I don’t want to keep going on about this but I think it is imperative that everyone in this industry is kept uptodate.
Mums are worried about the safety of their children’s Halloween costumes and are unaware about the safety precautions that have been put in place by some retailers, according to a new survey.
The fear comes after Claudia Winkleman’s daughter’s costume was set alight in 2014. It was later confirmed fancy dress costumes are considered “toys” rather than “clothes” when it comes to fire safety and so are not always subject to such stringent safety checks.
In a survey of 2,000 mums, three quarters said they wanted stringent laws ensuring all children’s dressing-up costumes are flame retardant to be introduced.
Only 14% of mums thought shop-bought costumes were safe and 55% were unsure if any rules had changed in terms of the safety of costumes.
The survey was completed by online video network, Channel Mum.
In response to the results, Channel Mum produced a video (above), in which two vloggers conduct a non-scientific test at home, using candles and costumes from popular high street stores.
They found that when the costumes were held above flames, they caught alight – showing the importance of considering fire safety when it come’s to having children’s costumes and toys around open flames.
Following a campaign to raise the safety standards of fancy dress costumes started by Claudia Winkleman in June 2015 many shops have worked to improve the safety of their costumes.
The Government ordered Trading Standards to carry out spot checks on costumes to see if they meet safety standards and while it’s not a legal requirement, many of the shops have gone through with it.
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Sainsbury’s have promised their children’s dress up range will meet the same strict fire safety standards that apply to nightwear.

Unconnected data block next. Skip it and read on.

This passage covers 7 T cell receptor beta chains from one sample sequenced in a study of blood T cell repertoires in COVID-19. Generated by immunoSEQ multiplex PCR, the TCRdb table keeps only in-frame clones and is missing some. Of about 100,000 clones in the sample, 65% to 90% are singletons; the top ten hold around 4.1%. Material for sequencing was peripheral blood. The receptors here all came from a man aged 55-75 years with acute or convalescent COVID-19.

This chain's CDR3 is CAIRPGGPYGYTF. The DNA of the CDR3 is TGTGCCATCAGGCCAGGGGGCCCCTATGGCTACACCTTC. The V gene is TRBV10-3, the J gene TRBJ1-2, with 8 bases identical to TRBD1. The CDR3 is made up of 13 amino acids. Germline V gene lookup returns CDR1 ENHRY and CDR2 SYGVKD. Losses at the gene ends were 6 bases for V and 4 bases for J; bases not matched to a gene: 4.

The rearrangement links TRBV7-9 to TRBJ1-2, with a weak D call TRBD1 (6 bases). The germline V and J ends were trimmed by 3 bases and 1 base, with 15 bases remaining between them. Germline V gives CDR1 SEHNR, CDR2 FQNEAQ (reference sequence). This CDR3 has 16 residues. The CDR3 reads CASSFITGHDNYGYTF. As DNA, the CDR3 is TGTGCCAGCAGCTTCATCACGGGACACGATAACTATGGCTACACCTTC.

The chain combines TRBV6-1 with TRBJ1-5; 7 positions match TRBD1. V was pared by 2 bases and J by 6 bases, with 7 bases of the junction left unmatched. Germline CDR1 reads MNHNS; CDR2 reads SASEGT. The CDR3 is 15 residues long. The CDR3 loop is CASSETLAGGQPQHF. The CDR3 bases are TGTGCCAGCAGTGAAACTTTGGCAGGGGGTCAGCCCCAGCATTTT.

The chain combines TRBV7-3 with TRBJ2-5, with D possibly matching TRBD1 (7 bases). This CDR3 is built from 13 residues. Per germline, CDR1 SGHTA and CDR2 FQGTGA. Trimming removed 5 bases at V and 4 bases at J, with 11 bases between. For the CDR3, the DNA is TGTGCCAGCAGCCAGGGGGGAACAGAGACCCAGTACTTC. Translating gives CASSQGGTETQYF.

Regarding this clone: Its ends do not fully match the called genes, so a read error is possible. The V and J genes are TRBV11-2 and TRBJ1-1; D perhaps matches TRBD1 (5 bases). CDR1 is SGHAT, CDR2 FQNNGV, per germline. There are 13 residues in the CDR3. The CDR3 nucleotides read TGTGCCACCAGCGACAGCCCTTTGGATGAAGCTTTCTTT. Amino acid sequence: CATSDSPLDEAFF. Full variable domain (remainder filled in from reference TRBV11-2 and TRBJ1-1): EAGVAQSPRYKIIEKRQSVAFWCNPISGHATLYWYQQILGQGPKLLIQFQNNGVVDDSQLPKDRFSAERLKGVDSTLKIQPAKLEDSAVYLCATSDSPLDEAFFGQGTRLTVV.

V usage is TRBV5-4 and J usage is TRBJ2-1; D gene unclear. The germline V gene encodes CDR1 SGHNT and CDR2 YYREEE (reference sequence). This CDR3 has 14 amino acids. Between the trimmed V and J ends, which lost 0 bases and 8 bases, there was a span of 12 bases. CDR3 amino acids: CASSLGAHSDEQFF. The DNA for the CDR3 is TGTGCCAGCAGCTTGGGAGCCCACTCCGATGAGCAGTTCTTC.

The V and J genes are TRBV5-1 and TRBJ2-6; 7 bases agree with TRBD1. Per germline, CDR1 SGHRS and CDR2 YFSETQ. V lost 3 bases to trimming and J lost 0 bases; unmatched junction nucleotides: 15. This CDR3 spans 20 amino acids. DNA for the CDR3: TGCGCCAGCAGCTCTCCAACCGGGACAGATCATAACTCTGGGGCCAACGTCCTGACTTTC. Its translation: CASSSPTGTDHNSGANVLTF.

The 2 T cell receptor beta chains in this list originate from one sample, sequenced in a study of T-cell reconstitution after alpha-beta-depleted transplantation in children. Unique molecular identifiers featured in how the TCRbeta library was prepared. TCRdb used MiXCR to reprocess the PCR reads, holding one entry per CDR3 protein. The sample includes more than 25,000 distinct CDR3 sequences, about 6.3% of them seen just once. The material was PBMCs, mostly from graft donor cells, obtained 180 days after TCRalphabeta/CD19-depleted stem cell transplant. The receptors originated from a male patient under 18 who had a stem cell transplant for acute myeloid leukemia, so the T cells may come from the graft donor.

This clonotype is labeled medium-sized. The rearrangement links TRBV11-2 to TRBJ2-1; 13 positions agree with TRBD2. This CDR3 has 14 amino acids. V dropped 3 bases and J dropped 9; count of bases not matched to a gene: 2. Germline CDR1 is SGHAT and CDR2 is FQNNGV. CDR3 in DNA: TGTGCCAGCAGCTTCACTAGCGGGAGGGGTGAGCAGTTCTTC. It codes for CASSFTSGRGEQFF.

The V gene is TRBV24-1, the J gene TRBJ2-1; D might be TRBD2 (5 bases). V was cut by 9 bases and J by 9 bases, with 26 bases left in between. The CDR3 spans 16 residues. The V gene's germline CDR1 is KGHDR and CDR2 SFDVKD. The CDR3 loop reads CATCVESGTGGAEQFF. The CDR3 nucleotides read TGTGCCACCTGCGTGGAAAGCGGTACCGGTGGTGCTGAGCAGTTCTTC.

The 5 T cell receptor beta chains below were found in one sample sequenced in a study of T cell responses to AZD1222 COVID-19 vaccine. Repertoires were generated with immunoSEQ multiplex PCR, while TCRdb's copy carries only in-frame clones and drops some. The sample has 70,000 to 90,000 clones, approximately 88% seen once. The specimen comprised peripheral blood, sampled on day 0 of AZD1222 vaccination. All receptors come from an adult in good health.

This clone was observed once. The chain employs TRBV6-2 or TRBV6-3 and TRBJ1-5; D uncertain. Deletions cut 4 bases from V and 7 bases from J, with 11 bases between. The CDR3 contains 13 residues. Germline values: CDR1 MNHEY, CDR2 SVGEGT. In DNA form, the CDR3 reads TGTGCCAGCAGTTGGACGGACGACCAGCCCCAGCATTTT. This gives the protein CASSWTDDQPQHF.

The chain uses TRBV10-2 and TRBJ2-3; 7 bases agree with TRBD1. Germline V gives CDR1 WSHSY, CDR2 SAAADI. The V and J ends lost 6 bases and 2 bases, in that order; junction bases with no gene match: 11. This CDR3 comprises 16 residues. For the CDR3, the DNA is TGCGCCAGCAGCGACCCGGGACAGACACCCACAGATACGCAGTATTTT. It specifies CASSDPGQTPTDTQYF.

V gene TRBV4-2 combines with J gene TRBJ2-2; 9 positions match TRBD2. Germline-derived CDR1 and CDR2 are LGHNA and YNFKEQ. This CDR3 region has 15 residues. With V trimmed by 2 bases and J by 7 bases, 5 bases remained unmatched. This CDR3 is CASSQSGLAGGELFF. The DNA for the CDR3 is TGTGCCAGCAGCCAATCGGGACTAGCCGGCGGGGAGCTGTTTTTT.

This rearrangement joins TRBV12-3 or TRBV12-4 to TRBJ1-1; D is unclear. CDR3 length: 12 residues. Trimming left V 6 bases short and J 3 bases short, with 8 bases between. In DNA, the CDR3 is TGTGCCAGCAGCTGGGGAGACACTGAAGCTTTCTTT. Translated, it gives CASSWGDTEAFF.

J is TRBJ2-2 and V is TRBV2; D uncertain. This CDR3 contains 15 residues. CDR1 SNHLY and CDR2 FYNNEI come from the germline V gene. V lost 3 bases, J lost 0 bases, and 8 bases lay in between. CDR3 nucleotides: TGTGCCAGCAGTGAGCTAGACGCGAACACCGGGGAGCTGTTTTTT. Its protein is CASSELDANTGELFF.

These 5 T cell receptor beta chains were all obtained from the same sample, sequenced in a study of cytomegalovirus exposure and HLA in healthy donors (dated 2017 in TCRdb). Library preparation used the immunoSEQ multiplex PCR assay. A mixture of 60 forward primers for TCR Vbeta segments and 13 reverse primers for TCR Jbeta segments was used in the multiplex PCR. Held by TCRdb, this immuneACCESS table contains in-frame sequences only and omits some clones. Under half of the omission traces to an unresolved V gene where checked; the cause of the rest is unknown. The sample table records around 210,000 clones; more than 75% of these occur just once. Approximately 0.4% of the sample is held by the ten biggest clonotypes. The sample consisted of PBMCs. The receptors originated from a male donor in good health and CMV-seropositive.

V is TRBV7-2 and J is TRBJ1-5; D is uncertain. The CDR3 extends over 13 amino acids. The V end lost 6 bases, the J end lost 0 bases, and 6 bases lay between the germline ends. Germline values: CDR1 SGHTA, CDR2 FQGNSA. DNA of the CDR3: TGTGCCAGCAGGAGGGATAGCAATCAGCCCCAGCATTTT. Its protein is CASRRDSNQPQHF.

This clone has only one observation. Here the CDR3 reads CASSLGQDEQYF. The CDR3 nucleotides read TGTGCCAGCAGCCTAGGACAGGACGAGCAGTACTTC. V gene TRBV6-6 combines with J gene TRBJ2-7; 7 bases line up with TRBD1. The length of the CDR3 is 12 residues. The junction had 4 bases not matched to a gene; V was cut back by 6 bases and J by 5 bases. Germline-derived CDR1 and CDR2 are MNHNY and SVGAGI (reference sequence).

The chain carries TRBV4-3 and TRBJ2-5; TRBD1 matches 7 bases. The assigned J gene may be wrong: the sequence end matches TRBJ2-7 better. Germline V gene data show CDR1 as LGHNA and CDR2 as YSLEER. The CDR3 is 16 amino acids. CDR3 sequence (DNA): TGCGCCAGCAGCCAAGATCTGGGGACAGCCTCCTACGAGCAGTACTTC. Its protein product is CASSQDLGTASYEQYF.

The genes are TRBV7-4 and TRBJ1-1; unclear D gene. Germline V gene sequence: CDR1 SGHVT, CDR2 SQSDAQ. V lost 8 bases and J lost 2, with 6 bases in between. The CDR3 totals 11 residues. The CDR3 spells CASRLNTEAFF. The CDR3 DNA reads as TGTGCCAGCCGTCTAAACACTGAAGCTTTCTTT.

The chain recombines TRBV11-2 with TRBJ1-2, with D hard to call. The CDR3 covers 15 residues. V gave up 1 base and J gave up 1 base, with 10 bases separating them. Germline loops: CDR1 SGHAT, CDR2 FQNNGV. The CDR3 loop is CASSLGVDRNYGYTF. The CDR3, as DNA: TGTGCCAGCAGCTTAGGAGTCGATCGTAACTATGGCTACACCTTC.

Tesco and Asda will be applying more rigorous testing, and Marks & Spencer will also do so on future lines.
James Brown, director of non-food at Sainbury’s said: “We have looked at every detail of our children’s dress-up range in creating our new standard and believe that it will be industry-leading.
“This has not been a simple task, but the safety of children is our number one priority and introducing more rigorous safety standards for our children’s dress-up is the right thing to do.
“All clothing carries some fire risk, but we hope that introducing our own rigorous testing standards that test clothes as clothes rather than as toys will be the first step towards safer testing across the industry.”
As well as the major supermarkets, other online retailers selling Halloween costumes have also made their heightened safety testing clear on their website.
On Peacocks.co.uk, a children’s Halloween butterfly costume available from ages one upwards states: “In the interest of children’s safety, this costume has been tested to toy safety standards BS EN71.
“In addition, we have tested this garment to the same fire regulations as children’s nightwear. Despite additional testing, please be safe around candles and naked flames including tea lights in pumpkins and sparklers.”
If purchasing costumes online, it is worth checking all product descriptions under “care and information” to see whether the retailer has relayed this information on fire safety.
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It is all poor journalism , yet it is out there and what the public see. The best bit of journalism I have heard, was Tony Livesy a BBC 5 live presenter. He said….it makes sense to avoid flames and use fake(led) tea lights…